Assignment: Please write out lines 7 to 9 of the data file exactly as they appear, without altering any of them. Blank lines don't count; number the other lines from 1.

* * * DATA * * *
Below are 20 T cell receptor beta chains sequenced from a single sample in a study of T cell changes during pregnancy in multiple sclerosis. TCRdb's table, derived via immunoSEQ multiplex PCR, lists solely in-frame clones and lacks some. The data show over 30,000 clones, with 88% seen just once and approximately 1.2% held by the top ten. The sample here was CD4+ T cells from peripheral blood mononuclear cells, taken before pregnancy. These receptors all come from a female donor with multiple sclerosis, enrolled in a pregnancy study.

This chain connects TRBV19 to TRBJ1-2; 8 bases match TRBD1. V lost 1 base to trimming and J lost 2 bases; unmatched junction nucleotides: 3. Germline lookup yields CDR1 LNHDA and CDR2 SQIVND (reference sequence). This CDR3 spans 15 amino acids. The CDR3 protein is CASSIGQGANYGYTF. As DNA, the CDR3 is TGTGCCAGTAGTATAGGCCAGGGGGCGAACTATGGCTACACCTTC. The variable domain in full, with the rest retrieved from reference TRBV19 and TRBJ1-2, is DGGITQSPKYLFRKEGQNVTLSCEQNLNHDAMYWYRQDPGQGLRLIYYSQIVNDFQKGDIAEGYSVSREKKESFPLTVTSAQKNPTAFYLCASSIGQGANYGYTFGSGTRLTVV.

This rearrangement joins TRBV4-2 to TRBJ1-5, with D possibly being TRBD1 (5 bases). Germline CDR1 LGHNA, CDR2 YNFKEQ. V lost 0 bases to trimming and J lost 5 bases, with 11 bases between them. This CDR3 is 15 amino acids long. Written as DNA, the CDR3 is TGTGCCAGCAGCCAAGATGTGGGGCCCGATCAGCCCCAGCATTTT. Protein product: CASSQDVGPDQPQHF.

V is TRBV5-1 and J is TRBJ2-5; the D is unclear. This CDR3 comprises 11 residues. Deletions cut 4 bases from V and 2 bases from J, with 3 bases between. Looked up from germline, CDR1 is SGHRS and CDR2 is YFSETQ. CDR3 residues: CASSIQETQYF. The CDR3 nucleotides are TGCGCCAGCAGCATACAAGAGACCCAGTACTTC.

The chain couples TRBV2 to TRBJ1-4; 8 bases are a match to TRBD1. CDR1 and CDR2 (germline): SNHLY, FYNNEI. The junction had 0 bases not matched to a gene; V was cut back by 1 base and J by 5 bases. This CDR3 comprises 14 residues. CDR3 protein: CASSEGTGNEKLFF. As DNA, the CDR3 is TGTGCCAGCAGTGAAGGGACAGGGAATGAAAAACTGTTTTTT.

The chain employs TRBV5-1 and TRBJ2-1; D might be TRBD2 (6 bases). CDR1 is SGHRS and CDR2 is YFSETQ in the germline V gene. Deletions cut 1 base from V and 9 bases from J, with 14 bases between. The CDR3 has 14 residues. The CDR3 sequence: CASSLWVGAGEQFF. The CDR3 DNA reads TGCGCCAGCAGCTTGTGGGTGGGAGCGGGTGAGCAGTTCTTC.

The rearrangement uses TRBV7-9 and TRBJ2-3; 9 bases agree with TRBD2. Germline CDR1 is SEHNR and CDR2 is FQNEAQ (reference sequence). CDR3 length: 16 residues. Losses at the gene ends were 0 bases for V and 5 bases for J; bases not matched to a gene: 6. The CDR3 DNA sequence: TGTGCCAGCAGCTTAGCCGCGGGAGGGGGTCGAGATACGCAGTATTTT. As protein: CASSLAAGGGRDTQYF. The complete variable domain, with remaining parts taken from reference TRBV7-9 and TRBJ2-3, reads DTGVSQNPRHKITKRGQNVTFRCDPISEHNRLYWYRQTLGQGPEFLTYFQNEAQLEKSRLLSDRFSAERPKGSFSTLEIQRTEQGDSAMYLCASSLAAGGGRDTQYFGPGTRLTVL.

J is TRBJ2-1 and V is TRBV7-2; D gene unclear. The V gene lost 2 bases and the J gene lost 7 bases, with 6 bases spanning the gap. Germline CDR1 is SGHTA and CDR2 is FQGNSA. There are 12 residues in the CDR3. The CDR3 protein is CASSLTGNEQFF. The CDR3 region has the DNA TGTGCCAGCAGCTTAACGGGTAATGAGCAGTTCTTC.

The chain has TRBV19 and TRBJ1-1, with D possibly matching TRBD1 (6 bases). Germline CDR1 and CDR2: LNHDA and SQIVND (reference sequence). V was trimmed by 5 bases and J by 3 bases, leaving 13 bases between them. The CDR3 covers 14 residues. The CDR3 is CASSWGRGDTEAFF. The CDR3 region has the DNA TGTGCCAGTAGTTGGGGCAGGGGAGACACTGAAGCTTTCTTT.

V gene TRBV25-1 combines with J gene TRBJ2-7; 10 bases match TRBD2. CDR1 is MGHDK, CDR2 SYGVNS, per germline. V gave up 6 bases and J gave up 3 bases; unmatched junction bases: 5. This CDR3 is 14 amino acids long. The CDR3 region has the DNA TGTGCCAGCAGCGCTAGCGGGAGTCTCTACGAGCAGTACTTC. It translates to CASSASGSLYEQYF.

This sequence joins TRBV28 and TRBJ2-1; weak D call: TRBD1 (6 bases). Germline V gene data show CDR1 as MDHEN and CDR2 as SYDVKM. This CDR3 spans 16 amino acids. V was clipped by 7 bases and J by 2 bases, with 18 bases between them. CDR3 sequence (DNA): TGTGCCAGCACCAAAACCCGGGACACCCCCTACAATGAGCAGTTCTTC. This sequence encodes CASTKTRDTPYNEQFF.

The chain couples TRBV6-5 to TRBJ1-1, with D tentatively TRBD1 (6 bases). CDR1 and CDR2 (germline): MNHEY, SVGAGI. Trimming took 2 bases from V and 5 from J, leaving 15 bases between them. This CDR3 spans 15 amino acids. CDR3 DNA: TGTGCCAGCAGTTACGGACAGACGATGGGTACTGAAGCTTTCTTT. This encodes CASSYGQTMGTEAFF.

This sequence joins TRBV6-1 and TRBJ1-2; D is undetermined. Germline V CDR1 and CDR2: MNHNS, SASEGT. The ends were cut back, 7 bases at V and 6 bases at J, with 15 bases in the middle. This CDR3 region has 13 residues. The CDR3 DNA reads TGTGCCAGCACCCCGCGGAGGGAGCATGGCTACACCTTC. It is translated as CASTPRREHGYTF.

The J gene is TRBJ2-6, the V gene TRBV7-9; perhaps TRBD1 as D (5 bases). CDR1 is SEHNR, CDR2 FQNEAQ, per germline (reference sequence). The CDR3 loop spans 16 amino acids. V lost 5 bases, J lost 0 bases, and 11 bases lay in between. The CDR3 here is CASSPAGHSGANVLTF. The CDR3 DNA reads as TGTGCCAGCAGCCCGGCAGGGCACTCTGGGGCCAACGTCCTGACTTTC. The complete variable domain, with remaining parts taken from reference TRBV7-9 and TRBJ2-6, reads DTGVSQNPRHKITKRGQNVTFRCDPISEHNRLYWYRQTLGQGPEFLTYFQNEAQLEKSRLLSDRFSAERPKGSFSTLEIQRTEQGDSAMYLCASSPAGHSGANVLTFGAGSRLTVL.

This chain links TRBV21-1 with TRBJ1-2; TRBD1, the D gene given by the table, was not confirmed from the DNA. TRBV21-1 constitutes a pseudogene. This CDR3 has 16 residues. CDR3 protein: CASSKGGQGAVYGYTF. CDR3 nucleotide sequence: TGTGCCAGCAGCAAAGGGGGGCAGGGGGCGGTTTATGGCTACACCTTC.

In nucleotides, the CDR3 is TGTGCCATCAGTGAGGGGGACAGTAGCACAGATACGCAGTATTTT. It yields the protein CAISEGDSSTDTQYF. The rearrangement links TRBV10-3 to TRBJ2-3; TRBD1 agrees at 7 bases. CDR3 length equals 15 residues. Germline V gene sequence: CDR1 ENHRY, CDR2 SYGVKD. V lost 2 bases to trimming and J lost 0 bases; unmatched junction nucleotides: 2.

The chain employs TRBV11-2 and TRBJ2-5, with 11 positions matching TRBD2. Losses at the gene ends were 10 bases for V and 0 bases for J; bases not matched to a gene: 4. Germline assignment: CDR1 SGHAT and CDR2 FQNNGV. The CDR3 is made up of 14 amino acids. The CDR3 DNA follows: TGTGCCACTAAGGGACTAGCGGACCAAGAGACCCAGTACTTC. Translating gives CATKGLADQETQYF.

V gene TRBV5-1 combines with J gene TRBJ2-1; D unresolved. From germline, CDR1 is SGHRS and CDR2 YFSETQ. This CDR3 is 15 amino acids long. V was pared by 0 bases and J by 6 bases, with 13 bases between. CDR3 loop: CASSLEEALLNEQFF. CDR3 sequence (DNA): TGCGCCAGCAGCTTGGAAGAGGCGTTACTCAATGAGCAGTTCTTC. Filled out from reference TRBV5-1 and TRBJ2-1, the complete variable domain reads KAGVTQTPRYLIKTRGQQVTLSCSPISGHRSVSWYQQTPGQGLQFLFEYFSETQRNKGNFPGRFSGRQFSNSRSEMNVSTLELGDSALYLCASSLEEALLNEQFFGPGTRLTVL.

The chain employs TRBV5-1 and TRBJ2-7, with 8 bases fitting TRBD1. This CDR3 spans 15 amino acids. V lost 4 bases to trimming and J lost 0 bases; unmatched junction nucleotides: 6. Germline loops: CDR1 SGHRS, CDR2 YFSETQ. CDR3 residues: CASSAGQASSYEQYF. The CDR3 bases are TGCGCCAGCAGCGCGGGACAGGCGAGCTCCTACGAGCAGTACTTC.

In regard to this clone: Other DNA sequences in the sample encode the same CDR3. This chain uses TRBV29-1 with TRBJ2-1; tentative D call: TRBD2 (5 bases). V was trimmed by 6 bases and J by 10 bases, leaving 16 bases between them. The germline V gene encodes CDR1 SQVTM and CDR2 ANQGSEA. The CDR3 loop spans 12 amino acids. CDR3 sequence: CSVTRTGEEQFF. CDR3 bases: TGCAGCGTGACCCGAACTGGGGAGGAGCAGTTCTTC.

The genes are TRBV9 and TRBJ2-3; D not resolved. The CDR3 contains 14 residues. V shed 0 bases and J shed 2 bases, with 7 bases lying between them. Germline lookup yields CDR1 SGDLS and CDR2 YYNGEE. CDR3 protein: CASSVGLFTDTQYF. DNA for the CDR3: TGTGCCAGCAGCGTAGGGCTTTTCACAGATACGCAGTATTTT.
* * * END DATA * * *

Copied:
The rearrangement uses TRBV7-9 and TRBJ2-3; 9 bases agree with TRBD2. Germline CDR1 is SEHNR and CDR2 is FQNEAQ (reference sequence). CDR3 length: 16 residues. Losses at the gene ends were 0 bases for V and 5 bases for J; bases not matched to a gene: 6. The CDR3 DNA sequence: TGTGCCAGCAGCTTAGCCGCGGGAGGGGGTCGAGATACGCAGTATTTT. As protein: CASSLAAGGGRDTQYF. The complete variable domain, with remaining parts taken from reference TRBV7-9 and TRBJ2-3, reads DTGVSQNPRHKITKRGQNVTFRCDPISEHNRLYWYRQTLGQGPEFLTYFQNEAQLEKSRLLSDRFSAERPKGSFSTLEIQRTEQGDSAMYLCASSLAAGGGRDTQYFGPGTRLTVL.

J is TRBJ2-1 and V is TRBV7-2; D gene unclear. The V gene lost 2 bases and the J gene lost 7 bases, with 6 bases spanning the gap. Germline CDR1 is SGHTA and CDR2 is FQGNSA. There are 12 residues in the CDR3. The CDR3 protein is CASSLTGNEQFF. The CDR3 region has the DNA TGTGCCAGCAGCTTAACGGGTAATGAGCAGTTCTTC.

The chain has TRBV19 and TRBJ1-1, with D possibly matching TRBD1 (6 bases). Germline CDR1 and CDR2: LNHDA and SQIVND (reference sequence). V was trimmed by 5 bases and J by 3 bases, leaving 13 bases between them. The CDR3 covers 14 residues. The CDR3 is CASSWGRGDTEAFF. The CDR3 region has the DNA TGTGCCAGTAGTTGGGGCAGGGGAGACACTGAAGCTTTCTTT.